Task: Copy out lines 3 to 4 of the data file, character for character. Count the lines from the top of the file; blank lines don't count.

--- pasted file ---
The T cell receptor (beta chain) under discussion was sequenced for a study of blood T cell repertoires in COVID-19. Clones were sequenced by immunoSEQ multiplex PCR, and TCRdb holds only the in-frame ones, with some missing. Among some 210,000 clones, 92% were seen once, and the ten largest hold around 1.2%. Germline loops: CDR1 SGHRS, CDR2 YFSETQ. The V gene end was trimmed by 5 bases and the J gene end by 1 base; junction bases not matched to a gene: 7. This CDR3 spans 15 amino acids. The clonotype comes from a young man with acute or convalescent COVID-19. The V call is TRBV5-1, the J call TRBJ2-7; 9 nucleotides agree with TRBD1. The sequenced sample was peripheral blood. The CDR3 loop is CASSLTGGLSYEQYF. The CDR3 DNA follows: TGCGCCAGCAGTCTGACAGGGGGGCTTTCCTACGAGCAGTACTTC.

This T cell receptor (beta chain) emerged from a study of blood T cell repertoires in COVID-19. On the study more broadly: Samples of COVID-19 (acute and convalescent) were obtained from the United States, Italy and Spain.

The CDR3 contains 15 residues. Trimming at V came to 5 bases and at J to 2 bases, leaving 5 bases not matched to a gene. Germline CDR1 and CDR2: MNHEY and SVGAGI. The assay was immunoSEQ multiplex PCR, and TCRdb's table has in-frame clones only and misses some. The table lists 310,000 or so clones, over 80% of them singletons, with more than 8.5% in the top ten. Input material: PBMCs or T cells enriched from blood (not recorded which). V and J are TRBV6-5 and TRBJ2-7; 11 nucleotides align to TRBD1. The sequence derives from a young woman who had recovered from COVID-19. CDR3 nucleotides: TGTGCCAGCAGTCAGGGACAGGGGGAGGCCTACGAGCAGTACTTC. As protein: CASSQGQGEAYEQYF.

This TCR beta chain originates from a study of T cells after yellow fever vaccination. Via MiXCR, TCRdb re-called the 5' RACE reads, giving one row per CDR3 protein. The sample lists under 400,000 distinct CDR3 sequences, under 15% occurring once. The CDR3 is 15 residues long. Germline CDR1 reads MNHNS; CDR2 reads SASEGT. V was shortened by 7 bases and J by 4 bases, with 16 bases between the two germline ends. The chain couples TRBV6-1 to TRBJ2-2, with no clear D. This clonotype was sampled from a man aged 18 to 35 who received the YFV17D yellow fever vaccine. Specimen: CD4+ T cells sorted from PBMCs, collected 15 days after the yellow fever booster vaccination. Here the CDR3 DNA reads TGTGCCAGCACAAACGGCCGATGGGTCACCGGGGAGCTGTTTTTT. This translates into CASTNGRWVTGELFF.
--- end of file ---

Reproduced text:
The CDR3 contains 15 residues. Trimming at V came to 5 bases and at J to 2 bases, leaving 5 bases not matched to a gene. Germline CDR1 and CDR2: MNHEY and SVGAGI. The assay was immunoSEQ multiplex PCR, and TCRdb's table has in-frame clones only and misses some. The table lists 310,000 or so clones, over 80% of them singletons, with more than 8.5% in the top ten. Input material: PBMCs or T cells enriched from blood (not recorded which). V and J are TRBV6-5 and TRBJ2-7; 11 nucleotides align to TRBD1. The sequence derives from a young woman who had recovered from COVID-19. CDR3 nucleotides: TGTGCCAGCAGTCAGGGACAGGGGGAGGCCTACGAGCAGTACTTC. As protein: CASSQGQGEAYEQYF.

This TCR beta chain originates from a study of T cells after yellow fever vaccination. Via MiXCR, TCRdb re-called the 5' RACE reads, giving one row per CDR3 protein. The sample lists under 400,000 distinct CDR3 sequences, under 15% occurring once. The CDR3 is 15 residues long. Germline CDR1 reads MNHNS; CDR2 reads SASEGT. V was shortened by 7 bases and J by 4 bases, with 16 bases between the two germline ends. The chain couples TRBV6-1 to TRBJ2-2, with no clear D. This clonotype was sampled from a man aged 18 to 35 who received the YFV17D yellow fever vaccine. Specimen: CD4+ T cells sorted from PBMCs, collected 15 days after the yellow fever booster vaccination. Here the CDR3 DNA reads TGTGCCAGCACAAACGGCCGATGGGTCACCGGGGAGCTGTTTTTT. This translates into CASTNGRWVTGELFF.